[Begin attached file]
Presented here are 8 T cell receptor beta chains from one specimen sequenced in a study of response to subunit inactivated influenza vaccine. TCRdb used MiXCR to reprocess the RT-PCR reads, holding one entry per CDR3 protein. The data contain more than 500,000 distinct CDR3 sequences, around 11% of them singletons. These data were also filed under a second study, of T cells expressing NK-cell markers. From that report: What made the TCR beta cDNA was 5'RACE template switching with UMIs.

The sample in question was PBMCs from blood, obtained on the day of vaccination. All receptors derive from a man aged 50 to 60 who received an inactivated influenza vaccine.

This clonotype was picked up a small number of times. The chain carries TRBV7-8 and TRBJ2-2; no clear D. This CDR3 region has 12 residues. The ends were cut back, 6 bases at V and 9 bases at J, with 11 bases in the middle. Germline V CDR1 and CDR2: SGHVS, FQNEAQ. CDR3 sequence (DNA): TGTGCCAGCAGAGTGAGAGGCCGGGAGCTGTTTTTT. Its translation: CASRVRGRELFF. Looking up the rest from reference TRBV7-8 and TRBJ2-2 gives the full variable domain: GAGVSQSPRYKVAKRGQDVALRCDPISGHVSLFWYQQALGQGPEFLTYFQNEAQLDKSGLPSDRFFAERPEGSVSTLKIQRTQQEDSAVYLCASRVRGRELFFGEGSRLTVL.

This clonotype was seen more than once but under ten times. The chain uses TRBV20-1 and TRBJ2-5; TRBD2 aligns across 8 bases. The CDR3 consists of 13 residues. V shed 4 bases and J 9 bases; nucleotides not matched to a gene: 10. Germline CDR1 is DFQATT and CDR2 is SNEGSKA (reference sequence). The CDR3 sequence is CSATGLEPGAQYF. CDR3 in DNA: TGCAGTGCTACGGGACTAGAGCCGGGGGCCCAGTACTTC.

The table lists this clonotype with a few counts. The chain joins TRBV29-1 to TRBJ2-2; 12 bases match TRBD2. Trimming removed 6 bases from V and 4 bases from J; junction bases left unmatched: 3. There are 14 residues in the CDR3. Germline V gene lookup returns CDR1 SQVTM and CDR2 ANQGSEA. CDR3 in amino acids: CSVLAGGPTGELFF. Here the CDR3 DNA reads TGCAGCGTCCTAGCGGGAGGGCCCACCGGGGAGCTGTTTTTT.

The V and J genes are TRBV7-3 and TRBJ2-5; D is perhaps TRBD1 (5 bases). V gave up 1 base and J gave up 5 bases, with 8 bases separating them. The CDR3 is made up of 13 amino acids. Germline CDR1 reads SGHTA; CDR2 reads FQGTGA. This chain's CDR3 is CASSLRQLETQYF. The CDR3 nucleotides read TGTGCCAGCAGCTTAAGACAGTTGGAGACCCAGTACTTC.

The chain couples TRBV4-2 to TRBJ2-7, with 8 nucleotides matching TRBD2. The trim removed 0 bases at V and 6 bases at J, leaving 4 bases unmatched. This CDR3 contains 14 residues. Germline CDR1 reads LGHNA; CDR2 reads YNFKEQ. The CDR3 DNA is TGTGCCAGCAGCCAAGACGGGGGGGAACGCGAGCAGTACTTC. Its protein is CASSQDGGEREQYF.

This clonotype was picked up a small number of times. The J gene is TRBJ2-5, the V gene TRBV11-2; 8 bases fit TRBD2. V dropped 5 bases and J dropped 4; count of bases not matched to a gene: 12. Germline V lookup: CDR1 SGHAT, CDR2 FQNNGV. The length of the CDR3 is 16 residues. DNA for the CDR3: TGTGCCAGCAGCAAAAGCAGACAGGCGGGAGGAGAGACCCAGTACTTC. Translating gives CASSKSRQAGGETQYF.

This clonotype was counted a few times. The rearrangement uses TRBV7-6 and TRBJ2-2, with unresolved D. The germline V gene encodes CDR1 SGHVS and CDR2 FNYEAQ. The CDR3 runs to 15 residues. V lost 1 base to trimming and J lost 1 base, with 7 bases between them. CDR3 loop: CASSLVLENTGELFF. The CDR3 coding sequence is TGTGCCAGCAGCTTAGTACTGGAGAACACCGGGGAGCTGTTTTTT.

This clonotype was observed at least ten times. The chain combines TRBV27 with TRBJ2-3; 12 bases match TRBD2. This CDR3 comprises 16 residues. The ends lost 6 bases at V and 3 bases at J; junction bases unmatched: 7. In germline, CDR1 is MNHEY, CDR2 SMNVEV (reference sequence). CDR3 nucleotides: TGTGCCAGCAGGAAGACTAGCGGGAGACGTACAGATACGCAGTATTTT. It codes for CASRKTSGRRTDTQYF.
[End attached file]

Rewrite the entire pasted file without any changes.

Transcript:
Presented here are 8 T cell receptor beta chains from one specimen sequenced in a study of response to subunit inactivated influenza vaccine. TCRdb used MiXCR to reprocess the RT-PCR reads, holding one entry per CDR3 protein. The data contain more than 500,000 distinct CDR3 sequences, around 11% of them singletons. These data were also filed under a second study, of T cells expressing NK-cell markers. From that report: What made the TCR beta cDNA was 5'RACE template switching with UMIs.

The sample in question was PBMCs from blood, obtained on the day of vaccination. All receptors derive from a man aged 50 to 60 who received an inactivated influenza vaccine.

This clonotype was picked up a small number of times. The chain carries TRBV7-8 and TRBJ2-2; no clear D. This CDR3 region has 12 residues. The ends were cut back, 6 bases at V and 9 bases at J, with 11 bases in the middle. Germline V CDR1 and CDR2: SGHVS, FQNEAQ. CDR3 sequence (DNA): TGTGCCAGCAGAGTGAGAGGCCGGGAGCTGTTTTTT. Its translation: CASRVRGRELFF. Looking up the rest from reference TRBV7-8 and TRBJ2-2 gives the full variable domain: GAGVSQSPRYKVAKRGQDVALRCDPISGHVSLFWYQQALGQGPEFLTYFQNEAQLDKSGLPSDRFFAERPEGSVSTLKIQRTQQEDSAVYLCASRVRGRELFFGEGSRLTVL.

This clonotype was seen more than once but under ten times. The chain uses TRBV20-1 and TRBJ2-5; TRBD2 aligns across 8 bases. The CDR3 consists of 13 residues. V shed 4 bases and J 9 bases; nucleotides not matched to a gene: 10. Germline CDR1 is DFQATT and CDR2 is SNEGSKA (reference sequence). The CDR3 sequence is CSATGLEPGAQYF. CDR3 in DNA: TGCAGTGCTACGGGACTAGAGCCGGGGGCCCAGTACTTC.

The table lists this clonotype with a few counts. The chain joins TRBV29-1 to TRBJ2-2; 12 bases match TRBD2. Trimming removed 6 bases from V and 4 bases from J; junction bases left unmatched: 3. There are 14 residues in the CDR3. Germline V gene lookup returns CDR1 SQVTM and CDR2 ANQGSEA. CDR3 in amino acids: CSVLAGGPTGELFF. Here the CDR3 DNA reads TGCAGCGTCCTAGCGGGAGGGCCCACCGGGGAGCTGTTTTTT.

The V and J genes are TRBV7-3 and TRBJ2-5; D is perhaps TRBD1 (5 bases). V gave up 1 base and J gave up 5 bases, with 8 bases separating them. The CDR3 is made up of 13 amino acids. Germline CDR1 reads SGHTA; CDR2 reads FQGTGA. This chain's CDR3 is CASSLRQLETQYF. The CDR3 nucleotides read TGTGCCAGCAGCTTAAGACAGTTGGAGACCCAGTACTTC.

The chain couples TRBV4-2 to TRBJ2-7, with 8 nucleotides matching TRBD2. The trim removed 0 bases at V and 6 bases at J, leaving 4 bases unmatched. This CDR3 contains 14 residues. Germline CDR1 reads LGHNA; CDR2 reads YNFKEQ. The CDR3 DNA is TGTGCCAGCAGCCAAGACGGGGGGGAACGCGAGCAGTACTTC. Its protein is CASSQDGGEREQYF.

This clonotype was picked up a small number of times. The J gene is TRBJ2-5, the V gene TRBV11-2; 8 bases fit TRBD2. V dropped 5 bases and J dropped 4; count of bases not matched to a gene: 12. Germline V lookup: CDR1 SGHAT, CDR2 FQNNGV. The length of the CDR3 is 16 residues. DNA for the CDR3: TGTGCCAGCAGCAAAAGCAGACAGGCGGGAGGAGAGACCCAGTACTTC. Translating gives CASSKSRQAGGETQYF.

This clonotype was counted a few times. The rearrangement uses TRBV7-6 and TRBJ2-2, with unresolved D. The germline V gene encodes CDR1 SGHVS and CDR2 FNYEAQ. The CDR3 runs to 15 residues. V lost 1 base to trimming and J lost 1 base, with 7 bases between them. CDR3 loop: CASSLVLENTGELFF. The CDR3 coding sequence is TGTGCCAGCAGCTTAGTACTGGAGAACACCGGGGAGCTGTTTTTT.

This clonotype was observed at least ten times. The chain combines TRBV27 with TRBJ2-3; 12 bases match TRBD2. This CDR3 comprises 16 residues. The ends lost 6 bases at V and 3 bases at J; junction bases unmatched: 7. In germline, CDR1 is MNHEY, CDR2 SMNVEV (reference sequence). CDR3 nucleotides: TGTGCCAGCAGGAAGACTAGCGGGAGACGTACAGATACGCAGTATTTT. It codes for CASRKTSGRRTDTQYF.